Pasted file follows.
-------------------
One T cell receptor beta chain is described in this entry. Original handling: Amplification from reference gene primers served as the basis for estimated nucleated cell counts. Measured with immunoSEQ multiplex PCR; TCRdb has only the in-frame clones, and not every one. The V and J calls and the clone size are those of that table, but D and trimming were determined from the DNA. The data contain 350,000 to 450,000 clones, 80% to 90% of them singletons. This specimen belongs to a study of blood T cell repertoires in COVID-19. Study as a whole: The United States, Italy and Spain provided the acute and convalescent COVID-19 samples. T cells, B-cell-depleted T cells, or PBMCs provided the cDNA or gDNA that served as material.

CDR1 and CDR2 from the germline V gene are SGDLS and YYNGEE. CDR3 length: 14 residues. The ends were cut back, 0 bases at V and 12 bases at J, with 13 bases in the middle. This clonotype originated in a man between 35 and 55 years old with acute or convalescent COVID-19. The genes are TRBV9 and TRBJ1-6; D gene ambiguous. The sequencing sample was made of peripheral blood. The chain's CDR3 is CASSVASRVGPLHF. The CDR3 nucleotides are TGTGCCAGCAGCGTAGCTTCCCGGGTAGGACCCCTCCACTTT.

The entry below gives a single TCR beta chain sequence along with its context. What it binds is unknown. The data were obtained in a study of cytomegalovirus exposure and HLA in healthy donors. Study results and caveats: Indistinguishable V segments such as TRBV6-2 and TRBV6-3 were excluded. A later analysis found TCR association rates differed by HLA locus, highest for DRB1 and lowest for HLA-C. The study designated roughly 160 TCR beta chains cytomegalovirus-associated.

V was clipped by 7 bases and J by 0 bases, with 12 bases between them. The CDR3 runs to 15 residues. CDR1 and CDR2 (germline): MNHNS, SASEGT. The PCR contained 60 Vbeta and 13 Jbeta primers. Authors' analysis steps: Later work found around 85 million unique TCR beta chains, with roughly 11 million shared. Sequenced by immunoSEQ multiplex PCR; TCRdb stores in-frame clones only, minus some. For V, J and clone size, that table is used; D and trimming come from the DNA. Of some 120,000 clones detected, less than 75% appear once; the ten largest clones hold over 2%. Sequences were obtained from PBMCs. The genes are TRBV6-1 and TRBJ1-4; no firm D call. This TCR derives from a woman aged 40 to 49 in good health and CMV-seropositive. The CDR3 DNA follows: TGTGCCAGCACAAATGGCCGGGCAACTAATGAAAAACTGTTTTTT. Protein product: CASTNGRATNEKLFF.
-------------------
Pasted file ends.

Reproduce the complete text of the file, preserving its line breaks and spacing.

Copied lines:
One T cell receptor beta chain is described in this entry. Original handling: Amplification from reference gene primers served as the basis for estimated nucleated cell counts. Measured with immunoSEQ multiplex PCR; TCRdb has only the in-frame clones, and not every one. The V and J calls and the clone size are those of that table, but D and trimming were determined from the DNA. The data contain 350,000 to 450,000 clones, 80% to 90% of them singletons. This specimen belongs to a study of blood T cell repertoires in COVID-19. Study as a whole: The United States, Italy and Spain provided the acute and convalescent COVID-19 samples. T cells, B-cell-depleted T cells, or PBMCs provided the cDNA or gDNA that served as material.

CDR1 and CDR2 from the germline V gene are SGDLS and YYNGEE. CDR3 length: 14 residues. The ends were cut back, 0 bases at V and 12 bases at J, with 13 bases in the middle. This clonotype originated in a man between 35 and 55 years old with acute or convalescent COVID-19. The genes are TRBV9 and TRBJ1-6; D gene ambiguous. The sequencing sample was made of peripheral blood. The chain's CDR3 is CASSVASRVGPLHF. The CDR3 nucleotides are TGTGCCAGCAGCGTAGCTTCCCGGGTAGGACCCCTCCACTTT.

The entry below gives a single TCR beta chain sequence along with its context. What it binds is unknown. The data were obtained in a study of cytomegalovirus exposure and HLA in healthy donors. Study results and caveats: Indistinguishable V segments such as TRBV6-2 and TRBV6-3 were excluded. A later analysis found TCR association rates differed by HLA locus, highest for DRB1 and lowest for HLA-C. The study designated roughly 160 TCR beta chains cytomegalovirus-associated.

V was clipped by 7 bases and J by 0 bases, with 12 bases between them. The CDR3 runs to 15 residues. CDR1 and CDR2 (germline): MNHNS, SASEGT. The PCR contained 60 Vbeta and 13 Jbeta primers. Authors' analysis steps: Later work found around 85 million unique TCR beta chains, with roughly 11 million shared. Sequenced by immunoSEQ multiplex PCR; TCRdb stores in-frame clones only, minus some. For V, J and clone size, that table is used; D and trimming come from the DNA. Of some 120,000 clones detected, less than 75% appear once; the ten largest clones hold over 2%. Sequences were obtained from PBMCs. The genes are TRBV6-1 and TRBJ1-4; no firm D call. This TCR derives from a woman aged 40 to 49 in good health and CMV-seropositive. The CDR3 DNA follows: TGTGCCAGCACAAATGGCCGGGCAACTAATGAAAAACTGTTTTTT. Protein product: CASTNGRATNEKLFF.